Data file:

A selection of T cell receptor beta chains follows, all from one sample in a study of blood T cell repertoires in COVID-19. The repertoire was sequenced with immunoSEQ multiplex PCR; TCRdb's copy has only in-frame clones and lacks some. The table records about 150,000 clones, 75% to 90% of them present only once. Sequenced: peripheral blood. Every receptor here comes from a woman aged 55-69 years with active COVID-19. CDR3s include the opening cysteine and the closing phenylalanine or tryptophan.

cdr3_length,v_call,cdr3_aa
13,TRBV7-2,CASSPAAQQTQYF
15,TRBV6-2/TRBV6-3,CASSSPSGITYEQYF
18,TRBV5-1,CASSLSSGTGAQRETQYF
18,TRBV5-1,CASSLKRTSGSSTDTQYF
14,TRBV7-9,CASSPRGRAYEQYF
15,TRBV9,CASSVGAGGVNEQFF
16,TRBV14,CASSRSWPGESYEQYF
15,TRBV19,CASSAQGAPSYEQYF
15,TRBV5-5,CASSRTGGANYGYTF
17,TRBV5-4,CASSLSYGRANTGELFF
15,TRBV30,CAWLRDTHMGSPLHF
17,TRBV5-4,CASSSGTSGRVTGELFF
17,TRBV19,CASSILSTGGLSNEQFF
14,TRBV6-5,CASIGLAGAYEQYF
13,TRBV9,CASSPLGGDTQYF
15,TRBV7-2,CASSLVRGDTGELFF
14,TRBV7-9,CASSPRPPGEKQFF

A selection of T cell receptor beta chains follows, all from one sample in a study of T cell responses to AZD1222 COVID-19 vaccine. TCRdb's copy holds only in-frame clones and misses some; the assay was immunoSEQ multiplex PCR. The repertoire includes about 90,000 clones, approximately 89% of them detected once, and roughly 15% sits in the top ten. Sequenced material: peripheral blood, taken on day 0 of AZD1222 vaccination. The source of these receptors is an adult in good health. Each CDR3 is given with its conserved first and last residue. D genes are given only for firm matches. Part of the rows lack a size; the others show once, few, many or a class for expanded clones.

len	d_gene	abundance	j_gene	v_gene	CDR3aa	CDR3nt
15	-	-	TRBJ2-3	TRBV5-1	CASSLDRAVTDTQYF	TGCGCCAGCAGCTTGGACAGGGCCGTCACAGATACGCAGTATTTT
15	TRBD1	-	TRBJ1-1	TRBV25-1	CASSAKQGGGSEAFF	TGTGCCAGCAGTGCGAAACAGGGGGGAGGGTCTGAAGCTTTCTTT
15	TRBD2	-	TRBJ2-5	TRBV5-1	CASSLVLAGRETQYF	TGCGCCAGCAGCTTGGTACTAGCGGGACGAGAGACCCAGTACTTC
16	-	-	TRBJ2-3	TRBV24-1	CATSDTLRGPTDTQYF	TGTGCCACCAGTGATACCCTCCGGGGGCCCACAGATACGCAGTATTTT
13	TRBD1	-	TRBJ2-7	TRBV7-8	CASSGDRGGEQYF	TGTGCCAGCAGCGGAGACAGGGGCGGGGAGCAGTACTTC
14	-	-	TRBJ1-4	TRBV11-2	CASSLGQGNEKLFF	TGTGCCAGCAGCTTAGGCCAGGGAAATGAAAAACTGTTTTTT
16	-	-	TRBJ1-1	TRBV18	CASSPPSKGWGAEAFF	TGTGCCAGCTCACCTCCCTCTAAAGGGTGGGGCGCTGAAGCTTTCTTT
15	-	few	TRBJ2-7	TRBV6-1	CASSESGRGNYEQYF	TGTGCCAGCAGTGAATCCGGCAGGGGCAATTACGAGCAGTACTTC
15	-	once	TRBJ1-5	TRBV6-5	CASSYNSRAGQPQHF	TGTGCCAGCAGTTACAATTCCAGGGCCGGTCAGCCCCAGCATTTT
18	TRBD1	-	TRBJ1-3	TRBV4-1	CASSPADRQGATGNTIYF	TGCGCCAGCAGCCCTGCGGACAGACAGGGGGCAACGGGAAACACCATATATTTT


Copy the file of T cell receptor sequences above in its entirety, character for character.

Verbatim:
A selection of T cell receptor beta chains follows, all from one sample in a study of blood T cell repertoires in COVID-19. The repertoire was sequenced with immunoSEQ multiplex PCR; TCRdb's copy has only in-frame clones and lacks some. The table records about 150,000 clones, 75% to 90% of them present only once. Sequenced: peripheral blood. Every receptor here comes from a woman aged 55-69 years with active COVID-19. CDR3s include the opening cysteine and the closing phenylalanine or tryptophan.

cdr3_length,v_call,cdr3_aa
13,TRBV7-2,CASSPAAQQTQYF
15,TRBV6-2/TRBV6-3,CASSSPSGITYEQYF
18,TRBV5-1,CASSLSSGTGAQRETQYF
18,TRBV5-1,CASSLKRTSGSSTDTQYF
14,TRBV7-9,CASSPRGRAYEQYF
15,TRBV9,CASSVGAGGVNEQFF
16,TRBV14,CASSRSWPGESYEQYF
15,TRBV19,CASSAQGAPSYEQYF
15,TRBV5-5,CASSRTGGANYGYTF
17,TRBV5-4,CASSLSYGRANTGELFF
15,TRBV30,CAWLRDTHMGSPLHF
17,TRBV5-4,CASSSGTSGRVTGELFF
17,TRBV19,CASSILSTGGLSNEQFF
14,TRBV6-5,CASIGLAGAYEQYF
13,TRBV9,CASSPLGGDTQYF
15,TRBV7-2,CASSLVRGDTGELFF
14,TRBV7-9,CASSPRPPGEKQFF

A selection of T cell receptor beta chains follows, all from one sample in a study of T cell responses to AZD1222 COVID-19 vaccine. TCRdb's copy holds only in-frame clones and misses some; the assay was immunoSEQ multiplex PCR. The repertoire includes about 90,000 clones, approximately 89% of them detected once, and roughly 15% sits in the top ten. Sequenced material: peripheral blood, taken on day 0 of AZD1222 vaccination. The source of these receptors is an adult in good health. Each CDR3 is given with its conserved first and last residue. D genes are given only for firm matches. Part of the rows lack a size; the others show once, few, many or a class for expanded clones.

len	d_gene	abundance	j_gene	v_gene	CDR3aa	CDR3nt
15	-	-	TRBJ2-3	TRBV5-1	CASSLDRAVTDTQYF	TGCGCCAGCAGCTTGGACAGGGCCGTCACAGATACGCAGTATTTT
15	TRBD1	-	TRBJ1-1	TRBV25-1	CASSAKQGGGSEAFF	TGTGCCAGCAGTGCGAAACAGGGGGGAGGGTCTGAAGCTTTCTTT
15	TRBD2	-	TRBJ2-5	TRBV5-1	CASSLVLAGRETQYF	TGCGCCAGCAGCTTGGTACTAGCGGGACGAGAGACCCAGTACTTC
16	-	-	TRBJ2-3	TRBV24-1	CATSDTLRGPTDTQYF	TGTGCCACCAGTGATACCCTCCGGGGGCCCACAGATACGCAGTATTTT
13	TRBD1	-	TRBJ2-7	TRBV7-8	CASSGDRGGEQYF	TGTGCCAGCAGCGGAGACAGGGGCGGGGAGCAGTACTTC
14	-	-	TRBJ1-4	TRBV11-2	CASSLGQGNEKLFF	TGTGCCAGCAGCTTAGGCCAGGGAAATGAAAAACTGTTTTTT
16	-	-	TRBJ1-1	TRBV18	CASSPPSKGWGAEAFF	TGTGCCAGCTCACCTCCCTCTAAAGGGTGGGGCGCTGAAGCTTTCTTT
15	-	few	TRBJ2-7	TRBV6-1	CASSESGRGNYEQYF	TGTGCCAGCAGTGAATCCGGCAGGGGCAATTACGAGCAGTACTTC
15	-	once	TRBJ1-5	TRBV6-5	CASSYNSRAGQPQHF	TGTGCCAGCAGTTACAATTCCAGGGCCGGTCAGCCCCAGCATTTT
18	TRBD1	-	TRBJ1-3	TRBV4-1	CASSPADRQGATGNTIYF	TGCGCCAGCAGCCCTGCGGACAGACAGGGGGCAACGGGAAACACCATATATTTT